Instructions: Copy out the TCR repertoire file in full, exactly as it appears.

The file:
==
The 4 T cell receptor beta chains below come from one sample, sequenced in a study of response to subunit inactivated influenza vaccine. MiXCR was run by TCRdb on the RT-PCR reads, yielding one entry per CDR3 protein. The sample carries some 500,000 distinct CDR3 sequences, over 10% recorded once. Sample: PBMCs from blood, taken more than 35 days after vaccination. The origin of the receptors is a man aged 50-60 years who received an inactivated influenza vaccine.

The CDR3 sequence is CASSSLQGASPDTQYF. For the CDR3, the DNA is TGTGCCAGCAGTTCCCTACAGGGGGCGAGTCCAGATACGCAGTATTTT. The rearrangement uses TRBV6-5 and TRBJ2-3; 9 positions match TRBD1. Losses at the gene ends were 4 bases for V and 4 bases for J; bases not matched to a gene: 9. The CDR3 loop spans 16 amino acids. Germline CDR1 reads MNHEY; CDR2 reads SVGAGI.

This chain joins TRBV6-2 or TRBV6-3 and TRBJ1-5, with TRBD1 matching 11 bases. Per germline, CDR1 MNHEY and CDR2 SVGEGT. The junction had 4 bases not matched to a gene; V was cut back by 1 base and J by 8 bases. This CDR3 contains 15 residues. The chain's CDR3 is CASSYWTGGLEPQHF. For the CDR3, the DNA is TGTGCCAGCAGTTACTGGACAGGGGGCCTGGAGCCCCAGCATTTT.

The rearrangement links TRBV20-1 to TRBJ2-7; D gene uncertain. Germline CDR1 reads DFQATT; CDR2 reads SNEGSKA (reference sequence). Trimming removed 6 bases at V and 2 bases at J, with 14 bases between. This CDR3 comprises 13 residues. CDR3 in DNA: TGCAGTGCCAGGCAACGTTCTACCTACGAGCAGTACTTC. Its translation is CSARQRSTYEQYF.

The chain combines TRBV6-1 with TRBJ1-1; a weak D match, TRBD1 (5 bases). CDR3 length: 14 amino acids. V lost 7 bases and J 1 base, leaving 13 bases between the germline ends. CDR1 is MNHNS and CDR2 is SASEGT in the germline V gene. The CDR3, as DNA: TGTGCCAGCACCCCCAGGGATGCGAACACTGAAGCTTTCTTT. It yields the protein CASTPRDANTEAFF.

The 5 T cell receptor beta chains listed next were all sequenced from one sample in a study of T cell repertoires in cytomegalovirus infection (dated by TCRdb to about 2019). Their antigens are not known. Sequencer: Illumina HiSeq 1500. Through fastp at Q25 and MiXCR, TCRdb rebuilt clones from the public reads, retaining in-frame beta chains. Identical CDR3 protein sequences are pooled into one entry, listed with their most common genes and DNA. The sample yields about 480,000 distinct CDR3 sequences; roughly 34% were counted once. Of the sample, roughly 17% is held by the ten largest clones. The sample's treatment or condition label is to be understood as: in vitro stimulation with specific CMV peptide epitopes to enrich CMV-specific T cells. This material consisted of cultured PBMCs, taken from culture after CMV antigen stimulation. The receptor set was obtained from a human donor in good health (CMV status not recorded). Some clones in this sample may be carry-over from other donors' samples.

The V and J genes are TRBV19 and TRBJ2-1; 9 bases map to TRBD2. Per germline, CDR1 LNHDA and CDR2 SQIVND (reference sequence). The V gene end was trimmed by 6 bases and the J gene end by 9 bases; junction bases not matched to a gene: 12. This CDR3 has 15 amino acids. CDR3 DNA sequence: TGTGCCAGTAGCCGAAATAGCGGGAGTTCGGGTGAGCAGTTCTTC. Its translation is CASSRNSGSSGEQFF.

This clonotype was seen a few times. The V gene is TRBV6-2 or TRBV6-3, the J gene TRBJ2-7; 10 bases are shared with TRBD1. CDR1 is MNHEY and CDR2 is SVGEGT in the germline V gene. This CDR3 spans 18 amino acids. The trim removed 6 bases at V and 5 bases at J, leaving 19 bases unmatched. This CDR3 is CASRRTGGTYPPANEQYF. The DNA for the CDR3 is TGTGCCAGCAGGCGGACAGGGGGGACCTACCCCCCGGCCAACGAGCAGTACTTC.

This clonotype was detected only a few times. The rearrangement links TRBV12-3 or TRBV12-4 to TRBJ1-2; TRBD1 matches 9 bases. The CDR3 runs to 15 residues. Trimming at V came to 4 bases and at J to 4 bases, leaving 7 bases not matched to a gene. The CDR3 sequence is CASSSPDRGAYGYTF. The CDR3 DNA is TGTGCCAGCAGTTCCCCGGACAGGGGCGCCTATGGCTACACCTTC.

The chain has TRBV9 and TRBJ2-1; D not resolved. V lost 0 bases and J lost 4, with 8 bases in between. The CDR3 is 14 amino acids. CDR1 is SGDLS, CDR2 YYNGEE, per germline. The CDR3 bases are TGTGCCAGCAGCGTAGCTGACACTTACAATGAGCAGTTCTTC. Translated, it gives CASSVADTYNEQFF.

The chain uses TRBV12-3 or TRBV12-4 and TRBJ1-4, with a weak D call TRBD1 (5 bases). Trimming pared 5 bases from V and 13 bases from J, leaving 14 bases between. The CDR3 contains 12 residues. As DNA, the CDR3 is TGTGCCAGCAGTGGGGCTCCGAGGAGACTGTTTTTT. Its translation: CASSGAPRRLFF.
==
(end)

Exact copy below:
The 4 T cell receptor beta chains below come from one sample, sequenced in a study of response to subunit inactivated influenza vaccine. MiXCR was run by TCRdb on the RT-PCR reads, yielding one entry per CDR3 protein. The sample carries some 500,000 distinct CDR3 sequences, over 10% recorded once. Sample: PBMCs from blood, taken more than 35 days after vaccination. The origin of the receptors is a man aged 50-60 years who received an inactivated influenza vaccine.

The CDR3 sequence is CASSSLQGASPDTQYF. For the CDR3, the DNA is TGTGCCAGCAGTTCCCTACAGGGGGCGAGTCCAGATACGCAGTATTTT. The rearrangement uses TRBV6-5 and TRBJ2-3; 9 positions match TRBD1. Losses at the gene ends were 4 bases for V and 4 bases for J; bases not matched to a gene: 9. The CDR3 loop spans 16 amino acids. Germline CDR1 reads MNHEY; CDR2 reads SVGAGI.

This chain joins TRBV6-2 or TRBV6-3 and TRBJ1-5, with TRBD1 matching 11 bases. Per germline, CDR1 MNHEY and CDR2 SVGEGT. The junction had 4 bases not matched to a gene; V was cut back by 1 base and J by 8 bases. This CDR3 contains 15 residues. The chain's CDR3 is CASSYWTGGLEPQHF. For the CDR3, the DNA is TGTGCCAGCAGTTACTGGACAGGGGGCCTGGAGCCCCAGCATTTT.

The rearrangement links TRBV20-1 to TRBJ2-7; D gene uncertain. Germline CDR1 reads DFQATT; CDR2 reads SNEGSKA (reference sequence). Trimming removed 6 bases at V and 2 bases at J, with 14 bases between. This CDR3 comprises 13 residues. CDR3 in DNA: TGCAGTGCCAGGCAACGTTCTACCTACGAGCAGTACTTC. Its translation is CSARQRSTYEQYF.

The chain combines TRBV6-1 with TRBJ1-1; a weak D match, TRBD1 (5 bases). CDR3 length: 14 amino acids. V lost 7 bases and J 1 base, leaving 13 bases between the germline ends. CDR1 is MNHNS and CDR2 is SASEGT in the germline V gene. The CDR3, as DNA: TGTGCCAGCACCCCCAGGGATGCGAACACTGAAGCTTTCTTT. It yields the protein CASTPRDANTEAFF.

The 5 T cell receptor beta chains listed next were all sequenced from one sample in a study of T cell repertoires in cytomegalovirus infection (dated by TCRdb to about 2019). Their antigens are not known. Sequencer: Illumina HiSeq 1500. Through fastp at Q25 and MiXCR, TCRdb rebuilt clones from the public reads, retaining in-frame beta chains. Identical CDR3 protein sequences are pooled into one entry, listed with their most common genes and DNA. The sample yields about 480,000 distinct CDR3 sequences; roughly 34% were counted once. Of the sample, roughly 17% is held by the ten largest clones. The sample's treatment or condition label is to be understood as: in vitro stimulation with specific CMV peptide epitopes to enrich CMV-specific T cells. This material consisted of cultured PBMCs, taken from culture after CMV antigen stimulation. The receptor set was obtained from a human donor in good health (CMV status not recorded). Some clones in this sample may be carry-over from other donors' samples.

The V and J genes are TRBV19 and TRBJ2-1; 9 bases map to TRBD2. Per germline, CDR1 LNHDA and CDR2 SQIVND (reference sequence). The V gene end was trimmed by 6 bases and the J gene end by 9 bases; junction bases not matched to a gene: 12. This CDR3 has 15 amino acids. CDR3 DNA sequence: TGTGCCAGTAGCCGAAATAGCGGGAGTTCGGGTGAGCAGTTCTTC. Its translation is CASSRNSGSSGEQFF.

This clonotype was seen a few times. The V gene is TRBV6-2 or TRBV6-3, the J gene TRBJ2-7; 10 bases are shared with TRBD1. CDR1 is MNHEY and CDR2 is SVGEGT in the germline V gene. This CDR3 spans 18 amino acids. The trim removed 6 bases at V and 5 bases at J, leaving 19 bases unmatched. This CDR3 is CASRRTGGTYPPANEQYF. The DNA for the CDR3 is TGTGCCAGCAGGCGGACAGGGGGGACCTACCCCCCGGCCAACGAGCAGTACTTC.

This clonotype was detected only a few times. The rearrangement links TRBV12-3 or TRBV12-4 to TRBJ1-2; TRBD1 matches 9 bases. The CDR3 runs to 15 residues. Trimming at V came to 4 bases and at J to 4 bases, leaving 7 bases not matched to a gene. The CDR3 sequence is CASSSPDRGAYGYTF. The CDR3 DNA is TGTGCCAGCAGTTCCCCGGACAGGGGCGCCTATGGCTACACCTTC.

The chain has TRBV9 and TRBJ2-1; D not resolved. V lost 0 bases and J lost 4, with 8 bases in between. The CDR3 is 14 amino acids. CDR1 is SGDLS, CDR2 YYNGEE, per germline. The CDR3 bases are TGTGCCAGCAGCGTAGCTGACACTTACAATGAGCAGTTCTTC. Translated, it gives CASSVADTYNEQFF.

The chain uses TRBV12-3 or TRBV12-4 and TRBJ1-4, with a weak D call TRBD1 (5 bases). Trimming pared 5 bases from V and 13 bases from J, leaving 14 bases between. The CDR3 contains 12 residues. As DNA, the CDR3 is TGTGCCAGCAGTGGGGCTCCGAGGAGACTGTTTTTT. Its translation: CASSGAPRRLFF.